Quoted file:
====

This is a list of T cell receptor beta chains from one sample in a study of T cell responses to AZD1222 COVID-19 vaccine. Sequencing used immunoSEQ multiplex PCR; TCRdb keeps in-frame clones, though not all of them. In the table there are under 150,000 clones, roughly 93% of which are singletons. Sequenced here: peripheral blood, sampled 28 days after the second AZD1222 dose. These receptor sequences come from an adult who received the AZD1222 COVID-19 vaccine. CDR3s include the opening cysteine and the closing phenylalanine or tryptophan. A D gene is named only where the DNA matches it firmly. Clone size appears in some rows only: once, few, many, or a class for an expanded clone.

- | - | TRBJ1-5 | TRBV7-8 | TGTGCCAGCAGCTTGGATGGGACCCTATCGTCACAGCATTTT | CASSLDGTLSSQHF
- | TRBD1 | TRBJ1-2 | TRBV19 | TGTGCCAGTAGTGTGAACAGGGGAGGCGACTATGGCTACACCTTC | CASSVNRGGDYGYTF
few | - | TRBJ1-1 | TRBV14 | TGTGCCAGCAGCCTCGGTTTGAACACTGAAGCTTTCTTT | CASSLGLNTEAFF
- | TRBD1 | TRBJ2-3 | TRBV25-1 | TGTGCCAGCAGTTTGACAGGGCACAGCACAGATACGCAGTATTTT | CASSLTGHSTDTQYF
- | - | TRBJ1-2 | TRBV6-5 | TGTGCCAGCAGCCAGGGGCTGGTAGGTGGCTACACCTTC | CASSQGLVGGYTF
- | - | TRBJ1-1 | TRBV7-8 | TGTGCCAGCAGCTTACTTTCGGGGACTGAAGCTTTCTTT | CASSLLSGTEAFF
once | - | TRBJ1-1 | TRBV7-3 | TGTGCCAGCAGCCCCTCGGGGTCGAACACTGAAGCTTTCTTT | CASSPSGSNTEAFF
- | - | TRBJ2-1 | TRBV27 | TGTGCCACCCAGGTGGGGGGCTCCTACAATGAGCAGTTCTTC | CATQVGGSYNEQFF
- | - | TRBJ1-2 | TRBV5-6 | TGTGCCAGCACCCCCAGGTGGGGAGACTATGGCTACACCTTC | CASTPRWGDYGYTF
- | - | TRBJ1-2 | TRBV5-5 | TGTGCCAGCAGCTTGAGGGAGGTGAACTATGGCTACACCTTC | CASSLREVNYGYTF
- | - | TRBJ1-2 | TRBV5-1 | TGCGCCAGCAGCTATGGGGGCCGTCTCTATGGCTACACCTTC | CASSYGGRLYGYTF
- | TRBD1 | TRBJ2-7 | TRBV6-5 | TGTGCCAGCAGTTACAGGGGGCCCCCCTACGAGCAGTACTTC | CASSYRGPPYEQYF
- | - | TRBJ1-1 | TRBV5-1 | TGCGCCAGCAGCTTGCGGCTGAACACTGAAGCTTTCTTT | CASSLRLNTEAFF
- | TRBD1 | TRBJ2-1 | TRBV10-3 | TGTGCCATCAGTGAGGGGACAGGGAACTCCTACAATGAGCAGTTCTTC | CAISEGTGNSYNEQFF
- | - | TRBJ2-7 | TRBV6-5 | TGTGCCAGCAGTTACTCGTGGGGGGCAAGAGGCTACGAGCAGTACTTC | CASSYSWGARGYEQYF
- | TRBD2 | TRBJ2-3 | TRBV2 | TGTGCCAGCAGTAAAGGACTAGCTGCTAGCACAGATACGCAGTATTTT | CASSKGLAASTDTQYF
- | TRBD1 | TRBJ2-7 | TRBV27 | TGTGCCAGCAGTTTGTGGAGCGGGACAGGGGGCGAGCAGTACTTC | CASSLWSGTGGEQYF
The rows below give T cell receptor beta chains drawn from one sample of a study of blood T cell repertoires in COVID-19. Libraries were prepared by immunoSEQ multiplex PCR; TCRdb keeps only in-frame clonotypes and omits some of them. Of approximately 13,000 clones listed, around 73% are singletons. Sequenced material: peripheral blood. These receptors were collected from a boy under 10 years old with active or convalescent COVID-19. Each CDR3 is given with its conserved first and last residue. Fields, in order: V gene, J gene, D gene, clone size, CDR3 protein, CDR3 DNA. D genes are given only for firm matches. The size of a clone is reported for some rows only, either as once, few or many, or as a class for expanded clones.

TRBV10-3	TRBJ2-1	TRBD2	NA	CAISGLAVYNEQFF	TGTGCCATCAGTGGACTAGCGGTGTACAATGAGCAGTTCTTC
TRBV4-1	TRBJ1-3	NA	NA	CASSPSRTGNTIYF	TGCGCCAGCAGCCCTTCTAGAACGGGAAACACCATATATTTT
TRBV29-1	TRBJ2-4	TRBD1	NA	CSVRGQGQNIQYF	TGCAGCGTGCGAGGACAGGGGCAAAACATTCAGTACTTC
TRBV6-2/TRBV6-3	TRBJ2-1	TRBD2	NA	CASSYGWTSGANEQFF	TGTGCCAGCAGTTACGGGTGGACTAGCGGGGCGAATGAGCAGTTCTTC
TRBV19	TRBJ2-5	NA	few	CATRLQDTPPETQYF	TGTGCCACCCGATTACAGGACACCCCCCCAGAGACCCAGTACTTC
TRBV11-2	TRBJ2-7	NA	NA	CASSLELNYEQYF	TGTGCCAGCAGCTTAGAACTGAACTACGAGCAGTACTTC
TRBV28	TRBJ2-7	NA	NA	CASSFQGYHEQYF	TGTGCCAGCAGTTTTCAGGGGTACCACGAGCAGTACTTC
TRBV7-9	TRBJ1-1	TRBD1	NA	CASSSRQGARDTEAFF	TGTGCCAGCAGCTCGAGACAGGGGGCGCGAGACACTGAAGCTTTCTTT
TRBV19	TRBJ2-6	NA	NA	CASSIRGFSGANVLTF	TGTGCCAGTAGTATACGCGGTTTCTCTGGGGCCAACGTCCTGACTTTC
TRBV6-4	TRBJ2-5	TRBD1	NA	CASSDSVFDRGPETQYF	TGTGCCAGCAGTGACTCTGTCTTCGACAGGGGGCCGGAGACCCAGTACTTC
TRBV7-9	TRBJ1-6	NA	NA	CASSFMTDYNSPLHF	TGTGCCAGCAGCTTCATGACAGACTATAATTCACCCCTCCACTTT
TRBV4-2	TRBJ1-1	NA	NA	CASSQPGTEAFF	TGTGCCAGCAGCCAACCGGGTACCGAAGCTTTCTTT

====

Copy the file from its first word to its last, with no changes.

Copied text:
This is a list of T cell receptor beta chains from one sample in a study of T cell responses to AZD1222 COVID-19 vaccine. Sequencing used immunoSEQ multiplex PCR; TCRdb keeps in-frame clones, though not all of them. In the table there are under 150,000 clones, roughly 93% of which are singletons. Sequenced here: peripheral blood, sampled 28 days after the second AZD1222 dose. These receptor sequences come from an adult who received the AZD1222 COVID-19 vaccine. CDR3s include the opening cysteine and the closing phenylalanine or tryptophan. A D gene is named only where the DNA matches it firmly. Clone size appears in some rows only: once, few, many, or a class for an expanded clone.

- | - | TRBJ1-5 | TRBV7-8 | TGTGCCAGCAGCTTGGATGGGACCCTATCGTCACAGCATTTT | CASSLDGTLSSQHF
- | TRBD1 | TRBJ1-2 | TRBV19 | TGTGCCAGTAGTGTGAACAGGGGAGGCGACTATGGCTACACCTTC | CASSVNRGGDYGYTF
few | - | TRBJ1-1 | TRBV14 | TGTGCCAGCAGCCTCGGTTTGAACACTGAAGCTTTCTTT | CASSLGLNTEAFF
- | TRBD1 | TRBJ2-3 | TRBV25-1 | TGTGCCAGCAGTTTGACAGGGCACAGCACAGATACGCAGTATTTT | CASSLTGHSTDTQYF
- | - | TRBJ1-2 | TRBV6-5 | TGTGCCAGCAGCCAGGGGCTGGTAGGTGGCTACACCTTC | CASSQGLVGGYTF
- | - | TRBJ1-1 | TRBV7-8 | TGTGCCAGCAGCTTACTTTCGGGGACTGAAGCTTTCTTT | CASSLLSGTEAFF
once | - | TRBJ1-1 | TRBV7-3 | TGTGCCAGCAGCCCCTCGGGGTCGAACACTGAAGCTTTCTTT | CASSPSGSNTEAFF
- | - | TRBJ2-1 | TRBV27 | TGTGCCACCCAGGTGGGGGGCTCCTACAATGAGCAGTTCTTC | CATQVGGSYNEQFF
- | - | TRBJ1-2 | TRBV5-6 | TGTGCCAGCACCCCCAGGTGGGGAGACTATGGCTACACCTTC | CASTPRWGDYGYTF
- | - | TRBJ1-2 | TRBV5-5 | TGTGCCAGCAGCTTGAGGGAGGTGAACTATGGCTACACCTTC | CASSLREVNYGYTF
- | - | TRBJ1-2 | TRBV5-1 | TGCGCCAGCAGCTATGGGGGCCGTCTCTATGGCTACACCTTC | CASSYGGRLYGYTF
- | TRBD1 | TRBJ2-7 | TRBV6-5 | TGTGCCAGCAGTTACAGGGGGCCCCCCTACGAGCAGTACTTC | CASSYRGPPYEQYF
- | - | TRBJ1-1 | TRBV5-1 | TGCGCCAGCAGCTTGCGGCTGAACACTGAAGCTTTCTTT | CASSLRLNTEAFF
- | TRBD1 | TRBJ2-1 | TRBV10-3 | TGTGCCATCAGTGAGGGGACAGGGAACTCCTACAATGAGCAGTTCTTC | CAISEGTGNSYNEQFF
- | - | TRBJ2-7 | TRBV6-5 | TGTGCCAGCAGTTACTCGTGGGGGGCAAGAGGCTACGAGCAGTACTTC | CASSYSWGARGYEQYF
- | TRBD2 | TRBJ2-3 | TRBV2 | TGTGCCAGCAGTAAAGGACTAGCTGCTAGCACAGATACGCAGTATTTT | CASSKGLAASTDTQYF
- | TRBD1 | TRBJ2-7 | TRBV27 | TGTGCCAGCAGTTTGTGGAGCGGGACAGGGGGCGAGCAGTACTTC | CASSLWSGTGGEQYF
The rows below give T cell receptor beta chains drawn from one sample of a study of blood T cell repertoires in COVID-19. Libraries were prepared by immunoSEQ multiplex PCR; TCRdb keeps only in-frame clonotypes and omits some of them. Of approximately 13,000 clones listed, around 73% are singletons. Sequenced material: peripheral blood. These receptors were collected from a boy under 10 years old with active or convalescent COVID-19. Each CDR3 is given with its conserved first and last residue. Fields, in order: V gene, J gene, D gene, clone size, CDR3 protein, CDR3 DNA. D genes are given only for firm matches. The size of a clone is reported for some rows only, either as once, few or many, or as a class for expanded clones.

TRBV10-3	TRBJ2-1	TRBD2	NA	CAISGLAVYNEQFF	TGTGCCATCAGTGGACTAGCGGTGTACAATGAGCAGTTCTTC
TRBV4-1	TRBJ1-3	NA	NA	CASSPSRTGNTIYF	TGCGCCAGCAGCCCTTCTAGAACGGGAAACACCATATATTTT
TRBV29-1	TRBJ2-4	TRBD1	NA	CSVRGQGQNIQYF	TGCAGCGTGCGAGGACAGGGGCAAAACATTCAGTACTTC
TRBV6-2/TRBV6-3	TRBJ2-1	TRBD2	NA	CASSYGWTSGANEQFF	TGTGCCAGCAGTTACGGGTGGACTAGCGGGGCGAATGAGCAGTTCTTC
TRBV19	TRBJ2-5	NA	few	CATRLQDTPPETQYF	TGTGCCACCCGATTACAGGACACCCCCCCAGAGACCCAGTACTTC
TRBV11-2	TRBJ2-7	NA	NA	CASSLELNYEQYF	TGTGCCAGCAGCTTAGAACTGAACTACGAGCAGTACTTC
TRBV28	TRBJ2-7	NA	NA	CASSFQGYHEQYF	TGTGCCAGCAGTTTTCAGGGGTACCACGAGCAGTACTTC
TRBV7-9	TRBJ1-1	TRBD1	NA	CASSSRQGARDTEAFF	TGTGCCAGCAGCTCGAGACAGGGGGCGCGAGACACTGAAGCTTTCTTT
TRBV19	TRBJ2-6	NA	NA	CASSIRGFSGANVLTF	TGTGCCAGTAGTATACGCGGTTTCTCTGGGGCCAACGTCCTGACTTTC
TRBV6-4	TRBJ2-5	TRBD1	NA	CASSDSVFDRGPETQYF	TGTGCCAGCAGTGACTCTGTCTTCGACAGGGGGCCGGAGACCCAGTACTTC
TRBV7-9	TRBJ1-6	NA	NA	CASSFMTDYNSPLHF	TGTGCCAGCAGCTTCATGACAGACTATAATTCACCCCTCCACTTT
TRBV4-2	TRBJ1-1	NA	NA	CASSQPGTEAFF	TGTGCCAGCAGCCAACCGGGTACCGAAGCTTTCTTT